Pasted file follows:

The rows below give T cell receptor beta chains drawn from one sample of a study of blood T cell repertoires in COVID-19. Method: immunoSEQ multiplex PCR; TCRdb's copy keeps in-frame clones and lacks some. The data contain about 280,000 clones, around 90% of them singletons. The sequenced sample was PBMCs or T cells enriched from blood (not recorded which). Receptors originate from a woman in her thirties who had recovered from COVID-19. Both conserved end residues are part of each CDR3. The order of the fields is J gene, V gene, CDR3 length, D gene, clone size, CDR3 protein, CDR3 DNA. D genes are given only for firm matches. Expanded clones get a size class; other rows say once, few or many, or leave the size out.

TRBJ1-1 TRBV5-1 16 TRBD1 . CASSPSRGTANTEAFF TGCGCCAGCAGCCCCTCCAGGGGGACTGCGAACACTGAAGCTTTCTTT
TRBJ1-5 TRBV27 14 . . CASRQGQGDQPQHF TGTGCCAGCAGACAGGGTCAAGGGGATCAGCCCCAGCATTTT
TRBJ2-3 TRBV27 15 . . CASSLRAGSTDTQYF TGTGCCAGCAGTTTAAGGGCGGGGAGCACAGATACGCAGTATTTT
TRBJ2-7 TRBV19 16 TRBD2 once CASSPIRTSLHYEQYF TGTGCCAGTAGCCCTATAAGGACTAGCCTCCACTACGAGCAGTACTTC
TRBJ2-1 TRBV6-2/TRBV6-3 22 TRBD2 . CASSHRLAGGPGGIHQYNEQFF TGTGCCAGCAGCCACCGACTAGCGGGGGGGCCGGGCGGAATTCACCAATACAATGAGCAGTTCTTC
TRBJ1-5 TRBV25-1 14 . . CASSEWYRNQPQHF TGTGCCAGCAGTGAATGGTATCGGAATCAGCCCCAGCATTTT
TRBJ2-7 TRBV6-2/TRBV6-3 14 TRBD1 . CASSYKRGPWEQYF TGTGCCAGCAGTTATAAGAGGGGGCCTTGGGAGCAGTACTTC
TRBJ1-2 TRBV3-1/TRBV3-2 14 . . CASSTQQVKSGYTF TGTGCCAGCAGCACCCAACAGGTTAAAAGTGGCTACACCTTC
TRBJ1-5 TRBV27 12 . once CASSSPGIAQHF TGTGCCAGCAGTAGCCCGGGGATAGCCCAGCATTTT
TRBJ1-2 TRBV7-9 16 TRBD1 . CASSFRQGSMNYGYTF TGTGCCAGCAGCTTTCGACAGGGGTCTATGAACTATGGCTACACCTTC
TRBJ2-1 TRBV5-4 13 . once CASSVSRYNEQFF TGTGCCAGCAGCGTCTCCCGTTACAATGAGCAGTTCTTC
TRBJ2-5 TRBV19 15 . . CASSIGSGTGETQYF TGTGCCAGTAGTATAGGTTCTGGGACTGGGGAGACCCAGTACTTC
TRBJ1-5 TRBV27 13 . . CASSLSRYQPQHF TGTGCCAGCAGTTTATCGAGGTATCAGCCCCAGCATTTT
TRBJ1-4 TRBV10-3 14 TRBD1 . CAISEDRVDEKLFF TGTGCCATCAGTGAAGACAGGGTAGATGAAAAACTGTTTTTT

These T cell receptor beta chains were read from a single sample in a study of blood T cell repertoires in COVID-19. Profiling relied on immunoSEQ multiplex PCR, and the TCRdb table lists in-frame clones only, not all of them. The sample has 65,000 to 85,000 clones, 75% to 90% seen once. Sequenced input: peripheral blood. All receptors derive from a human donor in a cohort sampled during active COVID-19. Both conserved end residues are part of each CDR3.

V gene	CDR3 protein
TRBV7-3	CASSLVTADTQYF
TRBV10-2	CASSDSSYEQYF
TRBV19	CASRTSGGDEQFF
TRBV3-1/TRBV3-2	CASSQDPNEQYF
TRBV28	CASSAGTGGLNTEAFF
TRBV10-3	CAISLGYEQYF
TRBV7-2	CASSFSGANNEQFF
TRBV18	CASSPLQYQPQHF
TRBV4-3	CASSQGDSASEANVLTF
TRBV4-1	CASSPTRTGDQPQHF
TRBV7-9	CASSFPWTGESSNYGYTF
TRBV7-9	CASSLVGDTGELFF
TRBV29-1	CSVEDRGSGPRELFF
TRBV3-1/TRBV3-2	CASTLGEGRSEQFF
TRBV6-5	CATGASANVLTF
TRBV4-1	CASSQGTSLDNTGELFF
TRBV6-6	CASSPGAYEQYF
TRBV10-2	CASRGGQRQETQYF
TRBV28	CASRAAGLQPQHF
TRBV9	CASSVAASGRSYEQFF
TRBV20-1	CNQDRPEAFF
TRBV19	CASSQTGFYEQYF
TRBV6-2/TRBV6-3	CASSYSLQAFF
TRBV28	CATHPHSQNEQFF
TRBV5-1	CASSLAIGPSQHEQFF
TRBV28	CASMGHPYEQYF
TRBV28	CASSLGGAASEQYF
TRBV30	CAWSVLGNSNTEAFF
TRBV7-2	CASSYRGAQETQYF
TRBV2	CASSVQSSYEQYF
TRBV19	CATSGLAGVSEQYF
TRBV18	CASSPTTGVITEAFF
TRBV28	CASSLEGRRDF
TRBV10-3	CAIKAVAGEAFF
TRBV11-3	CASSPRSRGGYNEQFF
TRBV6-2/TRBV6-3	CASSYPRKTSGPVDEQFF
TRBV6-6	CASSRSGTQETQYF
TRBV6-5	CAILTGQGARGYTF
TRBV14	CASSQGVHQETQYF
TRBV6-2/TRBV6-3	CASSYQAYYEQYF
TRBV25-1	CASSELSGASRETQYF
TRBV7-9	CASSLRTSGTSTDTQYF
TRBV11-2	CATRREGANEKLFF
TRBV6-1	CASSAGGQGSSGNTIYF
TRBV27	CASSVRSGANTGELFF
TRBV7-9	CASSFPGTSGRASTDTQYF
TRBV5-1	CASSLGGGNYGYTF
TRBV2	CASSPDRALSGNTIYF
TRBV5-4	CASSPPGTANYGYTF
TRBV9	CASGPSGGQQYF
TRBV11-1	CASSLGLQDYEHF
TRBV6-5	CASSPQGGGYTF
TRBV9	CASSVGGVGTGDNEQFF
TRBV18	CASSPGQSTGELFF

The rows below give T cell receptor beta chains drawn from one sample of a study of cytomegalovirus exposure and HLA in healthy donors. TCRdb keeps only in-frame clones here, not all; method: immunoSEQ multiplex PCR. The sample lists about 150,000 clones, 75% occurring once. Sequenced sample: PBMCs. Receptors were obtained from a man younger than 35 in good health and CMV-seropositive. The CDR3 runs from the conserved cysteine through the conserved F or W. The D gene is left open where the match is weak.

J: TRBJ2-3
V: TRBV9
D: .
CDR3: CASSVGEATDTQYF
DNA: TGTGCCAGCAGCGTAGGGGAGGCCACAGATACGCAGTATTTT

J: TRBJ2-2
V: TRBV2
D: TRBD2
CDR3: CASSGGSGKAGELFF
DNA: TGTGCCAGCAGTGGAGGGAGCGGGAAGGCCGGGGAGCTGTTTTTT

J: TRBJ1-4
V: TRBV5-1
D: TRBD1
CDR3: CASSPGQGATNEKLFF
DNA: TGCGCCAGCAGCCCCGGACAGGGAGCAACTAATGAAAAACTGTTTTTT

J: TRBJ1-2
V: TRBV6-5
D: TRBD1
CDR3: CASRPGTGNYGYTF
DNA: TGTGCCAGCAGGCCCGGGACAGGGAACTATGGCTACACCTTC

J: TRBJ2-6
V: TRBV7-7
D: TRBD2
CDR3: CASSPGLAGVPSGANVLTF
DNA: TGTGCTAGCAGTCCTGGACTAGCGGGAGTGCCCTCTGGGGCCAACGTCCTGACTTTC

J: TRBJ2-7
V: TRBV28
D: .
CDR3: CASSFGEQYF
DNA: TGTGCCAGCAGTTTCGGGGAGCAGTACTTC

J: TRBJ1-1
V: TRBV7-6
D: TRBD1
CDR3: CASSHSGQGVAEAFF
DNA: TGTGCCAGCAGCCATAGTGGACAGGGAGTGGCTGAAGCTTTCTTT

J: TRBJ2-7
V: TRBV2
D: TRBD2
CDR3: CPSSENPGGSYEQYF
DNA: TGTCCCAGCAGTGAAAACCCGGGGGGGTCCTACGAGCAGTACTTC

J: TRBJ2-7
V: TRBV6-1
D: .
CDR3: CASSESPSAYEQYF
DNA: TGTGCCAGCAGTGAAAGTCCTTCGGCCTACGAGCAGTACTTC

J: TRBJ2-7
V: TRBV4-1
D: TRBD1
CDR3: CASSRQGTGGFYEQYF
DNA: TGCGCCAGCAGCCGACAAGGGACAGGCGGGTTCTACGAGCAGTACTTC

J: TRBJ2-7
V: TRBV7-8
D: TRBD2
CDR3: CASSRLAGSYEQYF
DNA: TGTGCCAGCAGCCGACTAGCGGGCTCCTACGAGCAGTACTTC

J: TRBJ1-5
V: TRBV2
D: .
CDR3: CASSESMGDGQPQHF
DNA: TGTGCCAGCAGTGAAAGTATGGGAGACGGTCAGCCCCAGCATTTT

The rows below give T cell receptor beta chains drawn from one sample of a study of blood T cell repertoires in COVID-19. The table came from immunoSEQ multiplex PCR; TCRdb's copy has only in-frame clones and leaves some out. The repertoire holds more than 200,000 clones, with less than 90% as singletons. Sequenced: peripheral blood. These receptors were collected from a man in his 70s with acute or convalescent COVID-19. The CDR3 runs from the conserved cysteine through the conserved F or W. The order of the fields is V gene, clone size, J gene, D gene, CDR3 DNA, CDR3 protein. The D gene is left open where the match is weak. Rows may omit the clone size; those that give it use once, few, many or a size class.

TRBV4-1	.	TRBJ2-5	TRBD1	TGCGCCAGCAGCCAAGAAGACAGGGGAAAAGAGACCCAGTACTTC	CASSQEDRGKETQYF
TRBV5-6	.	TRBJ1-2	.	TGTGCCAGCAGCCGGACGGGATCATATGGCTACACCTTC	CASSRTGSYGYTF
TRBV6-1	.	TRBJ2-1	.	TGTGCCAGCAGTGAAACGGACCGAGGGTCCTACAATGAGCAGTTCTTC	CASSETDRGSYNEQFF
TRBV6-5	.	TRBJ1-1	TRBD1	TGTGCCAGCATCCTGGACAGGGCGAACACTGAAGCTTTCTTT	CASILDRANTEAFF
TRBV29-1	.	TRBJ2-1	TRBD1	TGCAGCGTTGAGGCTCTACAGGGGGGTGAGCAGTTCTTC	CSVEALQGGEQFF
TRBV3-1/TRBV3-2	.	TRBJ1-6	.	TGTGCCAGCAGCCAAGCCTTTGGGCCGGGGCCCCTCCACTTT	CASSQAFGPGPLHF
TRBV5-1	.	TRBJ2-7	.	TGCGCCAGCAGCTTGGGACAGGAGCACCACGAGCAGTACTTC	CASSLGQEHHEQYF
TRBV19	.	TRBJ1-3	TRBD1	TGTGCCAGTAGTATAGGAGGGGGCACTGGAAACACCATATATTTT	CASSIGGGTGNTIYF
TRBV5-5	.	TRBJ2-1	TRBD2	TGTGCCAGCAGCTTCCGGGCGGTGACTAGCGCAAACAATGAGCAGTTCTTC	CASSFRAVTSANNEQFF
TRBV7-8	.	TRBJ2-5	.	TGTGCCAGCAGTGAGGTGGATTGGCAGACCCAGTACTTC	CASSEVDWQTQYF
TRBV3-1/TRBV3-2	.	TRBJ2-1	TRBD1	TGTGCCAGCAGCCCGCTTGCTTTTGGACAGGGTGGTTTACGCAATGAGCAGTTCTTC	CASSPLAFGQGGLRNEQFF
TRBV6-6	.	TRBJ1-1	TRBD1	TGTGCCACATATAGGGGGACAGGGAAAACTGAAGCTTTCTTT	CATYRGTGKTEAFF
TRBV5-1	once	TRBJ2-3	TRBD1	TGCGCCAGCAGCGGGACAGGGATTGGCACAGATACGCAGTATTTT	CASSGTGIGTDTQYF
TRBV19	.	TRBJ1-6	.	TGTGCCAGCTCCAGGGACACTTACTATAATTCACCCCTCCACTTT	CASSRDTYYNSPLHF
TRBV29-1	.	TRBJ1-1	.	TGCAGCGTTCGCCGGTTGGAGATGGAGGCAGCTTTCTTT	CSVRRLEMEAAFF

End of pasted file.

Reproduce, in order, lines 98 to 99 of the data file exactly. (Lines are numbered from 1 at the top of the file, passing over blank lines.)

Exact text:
J: TRBJ2-7
V: TRBV28